It’s important to know what your goal is before shopping for a mattress. If you’re looking for proper overall support, the International Chiropractors Association suggests choosing a mattress that’s sturdy enough to support your spine, hips, and shoulders. But there are other factors to consider.

  • Back pain: Back pain is one of the most common complaints people have. Although more research needs to be done, some research suggests that a mattress that falls under the medium-firm category promotes sleep comfort, quality, and spinal alignment.
  • Sharing a bed: If you’re sharing a bed with a partner, you’ll want to choose a mattress that meets both of your needs and provides enough space for the two of you. This also applies if you have children and pets that like to join you in bed during the night. A bed with good motion isolation can do wonders.
  • Comfort: The best way to know if a mattress is right for you is to shop for it in person whenever possible. This will allow you to test various types, ask a salesperson questions, and decide what fits your needs and budget. But if you’re shopping online, choose from a brand that lets you try out the mattress in your home for free.
  • Cost: Mattresses tend to be pricey, which is why it’s important to come up with a realistic price point. Keep in mind that the life span of your mattress makes a difference. A higher price point may be justified if the mattress is made of quality, durable materials.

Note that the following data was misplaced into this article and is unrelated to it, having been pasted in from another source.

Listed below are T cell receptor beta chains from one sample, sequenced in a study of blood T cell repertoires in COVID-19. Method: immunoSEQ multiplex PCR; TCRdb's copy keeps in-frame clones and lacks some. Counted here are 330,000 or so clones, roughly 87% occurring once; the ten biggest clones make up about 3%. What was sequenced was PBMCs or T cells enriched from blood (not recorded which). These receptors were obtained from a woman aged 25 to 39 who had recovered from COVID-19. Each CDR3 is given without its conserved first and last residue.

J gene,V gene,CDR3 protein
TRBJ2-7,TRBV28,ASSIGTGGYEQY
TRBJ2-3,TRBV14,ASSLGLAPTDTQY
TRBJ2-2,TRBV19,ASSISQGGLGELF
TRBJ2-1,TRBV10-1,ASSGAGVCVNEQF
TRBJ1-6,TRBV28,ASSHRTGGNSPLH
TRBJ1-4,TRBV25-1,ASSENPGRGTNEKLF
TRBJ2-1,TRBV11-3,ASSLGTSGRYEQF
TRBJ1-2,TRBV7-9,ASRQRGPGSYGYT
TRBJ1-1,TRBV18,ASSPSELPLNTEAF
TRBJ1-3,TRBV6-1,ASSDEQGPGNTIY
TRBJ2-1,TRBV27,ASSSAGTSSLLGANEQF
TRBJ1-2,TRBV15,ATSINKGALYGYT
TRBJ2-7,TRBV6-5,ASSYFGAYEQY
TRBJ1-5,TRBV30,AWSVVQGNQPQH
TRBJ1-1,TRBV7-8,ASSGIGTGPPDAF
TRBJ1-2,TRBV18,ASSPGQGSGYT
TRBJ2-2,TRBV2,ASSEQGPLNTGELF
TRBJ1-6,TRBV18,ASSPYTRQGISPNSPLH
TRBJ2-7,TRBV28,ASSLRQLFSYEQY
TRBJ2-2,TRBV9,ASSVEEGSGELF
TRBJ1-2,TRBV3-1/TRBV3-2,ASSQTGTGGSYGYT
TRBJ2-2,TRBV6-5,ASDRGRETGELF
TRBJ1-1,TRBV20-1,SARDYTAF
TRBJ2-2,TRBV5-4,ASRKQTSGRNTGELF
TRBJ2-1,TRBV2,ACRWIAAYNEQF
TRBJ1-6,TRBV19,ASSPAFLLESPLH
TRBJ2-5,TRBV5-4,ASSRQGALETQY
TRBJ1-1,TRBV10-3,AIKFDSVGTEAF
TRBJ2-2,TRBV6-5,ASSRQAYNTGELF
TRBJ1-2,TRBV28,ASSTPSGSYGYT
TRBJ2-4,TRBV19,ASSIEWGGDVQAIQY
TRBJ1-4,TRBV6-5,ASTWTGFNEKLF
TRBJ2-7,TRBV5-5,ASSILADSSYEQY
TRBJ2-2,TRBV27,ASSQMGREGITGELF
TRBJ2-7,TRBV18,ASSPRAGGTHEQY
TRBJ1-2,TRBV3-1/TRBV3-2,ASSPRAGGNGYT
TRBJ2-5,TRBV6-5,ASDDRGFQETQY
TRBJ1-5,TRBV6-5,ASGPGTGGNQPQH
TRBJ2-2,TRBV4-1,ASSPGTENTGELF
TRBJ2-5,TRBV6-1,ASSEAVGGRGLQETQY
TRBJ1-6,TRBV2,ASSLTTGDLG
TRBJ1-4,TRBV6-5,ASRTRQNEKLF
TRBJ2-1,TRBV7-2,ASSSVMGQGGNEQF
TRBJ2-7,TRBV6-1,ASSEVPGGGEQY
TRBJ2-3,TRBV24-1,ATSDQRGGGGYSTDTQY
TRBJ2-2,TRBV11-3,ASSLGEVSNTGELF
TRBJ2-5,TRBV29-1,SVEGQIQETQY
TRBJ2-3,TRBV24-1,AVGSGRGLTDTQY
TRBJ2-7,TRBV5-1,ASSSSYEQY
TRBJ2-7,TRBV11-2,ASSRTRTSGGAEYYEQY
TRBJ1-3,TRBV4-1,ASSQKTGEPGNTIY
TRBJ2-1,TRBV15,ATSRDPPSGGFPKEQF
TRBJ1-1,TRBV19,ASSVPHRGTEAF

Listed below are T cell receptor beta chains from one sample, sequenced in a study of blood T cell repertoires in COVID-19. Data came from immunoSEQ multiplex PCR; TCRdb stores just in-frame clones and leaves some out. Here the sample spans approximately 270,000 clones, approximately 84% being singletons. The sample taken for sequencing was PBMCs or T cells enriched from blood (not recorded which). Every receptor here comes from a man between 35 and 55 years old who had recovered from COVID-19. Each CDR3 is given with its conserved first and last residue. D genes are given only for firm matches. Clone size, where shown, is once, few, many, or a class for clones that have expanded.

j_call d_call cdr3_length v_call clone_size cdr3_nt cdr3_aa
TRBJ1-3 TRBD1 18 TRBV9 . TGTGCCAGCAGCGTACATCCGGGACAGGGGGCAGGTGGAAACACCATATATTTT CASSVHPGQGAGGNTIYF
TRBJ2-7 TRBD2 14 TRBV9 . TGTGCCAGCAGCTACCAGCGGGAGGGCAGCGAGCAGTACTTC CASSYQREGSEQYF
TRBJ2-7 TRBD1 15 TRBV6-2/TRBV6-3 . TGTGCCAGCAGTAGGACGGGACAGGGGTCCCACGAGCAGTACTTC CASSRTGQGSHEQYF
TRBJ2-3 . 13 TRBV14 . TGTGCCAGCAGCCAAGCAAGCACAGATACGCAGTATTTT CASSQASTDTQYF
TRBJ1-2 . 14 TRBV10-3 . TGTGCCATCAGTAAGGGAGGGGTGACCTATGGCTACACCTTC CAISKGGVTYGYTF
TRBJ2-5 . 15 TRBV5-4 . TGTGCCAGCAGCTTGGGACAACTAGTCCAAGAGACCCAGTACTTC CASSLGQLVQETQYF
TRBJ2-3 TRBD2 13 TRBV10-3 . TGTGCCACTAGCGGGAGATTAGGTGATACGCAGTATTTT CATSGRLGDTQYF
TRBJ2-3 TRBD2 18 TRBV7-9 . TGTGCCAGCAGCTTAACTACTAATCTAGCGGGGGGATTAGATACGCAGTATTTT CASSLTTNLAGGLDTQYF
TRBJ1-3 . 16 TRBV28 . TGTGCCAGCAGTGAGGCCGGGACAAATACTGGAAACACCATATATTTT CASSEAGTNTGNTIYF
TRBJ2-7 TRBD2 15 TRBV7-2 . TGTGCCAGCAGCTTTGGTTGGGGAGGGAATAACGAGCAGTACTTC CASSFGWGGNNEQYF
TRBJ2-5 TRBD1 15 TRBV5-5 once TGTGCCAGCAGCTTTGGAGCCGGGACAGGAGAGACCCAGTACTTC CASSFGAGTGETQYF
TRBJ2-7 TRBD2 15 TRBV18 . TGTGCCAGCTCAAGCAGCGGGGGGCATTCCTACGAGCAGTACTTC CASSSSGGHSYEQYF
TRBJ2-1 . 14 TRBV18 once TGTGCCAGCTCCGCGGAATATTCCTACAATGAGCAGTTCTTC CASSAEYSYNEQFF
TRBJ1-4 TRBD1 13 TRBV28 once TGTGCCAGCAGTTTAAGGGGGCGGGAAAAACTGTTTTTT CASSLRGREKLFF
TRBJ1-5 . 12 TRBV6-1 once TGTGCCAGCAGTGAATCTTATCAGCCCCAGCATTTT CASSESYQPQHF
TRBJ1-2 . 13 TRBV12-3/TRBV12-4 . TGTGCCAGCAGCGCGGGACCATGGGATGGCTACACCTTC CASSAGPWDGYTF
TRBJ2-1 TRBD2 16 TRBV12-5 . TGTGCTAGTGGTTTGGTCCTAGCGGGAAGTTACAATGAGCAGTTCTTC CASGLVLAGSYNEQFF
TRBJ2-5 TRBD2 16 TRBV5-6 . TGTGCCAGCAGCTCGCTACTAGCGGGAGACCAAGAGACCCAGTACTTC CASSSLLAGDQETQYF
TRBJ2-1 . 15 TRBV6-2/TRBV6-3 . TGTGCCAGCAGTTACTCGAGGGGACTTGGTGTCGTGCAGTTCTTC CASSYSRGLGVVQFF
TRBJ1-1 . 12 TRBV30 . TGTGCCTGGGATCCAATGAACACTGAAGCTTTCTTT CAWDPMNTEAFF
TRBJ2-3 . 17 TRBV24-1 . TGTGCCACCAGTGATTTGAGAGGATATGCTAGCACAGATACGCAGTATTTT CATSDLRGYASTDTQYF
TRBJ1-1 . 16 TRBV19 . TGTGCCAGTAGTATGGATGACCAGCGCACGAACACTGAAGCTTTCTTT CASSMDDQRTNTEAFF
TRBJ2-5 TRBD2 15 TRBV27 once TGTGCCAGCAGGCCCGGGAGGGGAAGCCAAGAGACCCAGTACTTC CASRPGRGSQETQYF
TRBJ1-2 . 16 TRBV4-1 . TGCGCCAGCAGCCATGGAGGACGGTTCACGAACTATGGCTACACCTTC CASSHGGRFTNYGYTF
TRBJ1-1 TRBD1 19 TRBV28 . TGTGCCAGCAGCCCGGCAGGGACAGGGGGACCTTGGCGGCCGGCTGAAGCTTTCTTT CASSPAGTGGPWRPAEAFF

• Warranty: Be sure to check warranties before you make a purchase. It’s best to read the fine print and know exactly what the warranty covers.

Nontoxic means a mattress contains little to no harmful chemicals like VOCs. But it doesn’t necessarily mean a mattress is completely free of toxins. While there’s no official nontoxic designation, certifications can help you determine how nontoxic a mattress truly is.

Natural latex is a good choice for people with allergies to chemicals. Certified organic latex is an even better choice, as long as you don’t have a latex allergy. And it’s eco-friendly!

Most mattresses will need to off-gas, or release chemicals leftover from production. Letting a mattress off-gas before you sleep on it, ideally in a room where you don’t spend all your time, can also help to reduce your exposure to VOCs.

Casper mattresses use CertiPUR-US foams, meaning they’re low VOC. Additionally, the covers are OEKO-TEX-certified.

Purple mattresses are made with CertiPUR-US certified foam and are CleanAir Gold certified.

Going the nontoxic route with your mattress is an eco-friendly decision that can give you peace of mind but also weigh a little on your wallet.

Be on the lookout for sales and free in-home trial offers, as well as certifications that let you know the product is free of toxic chemicals.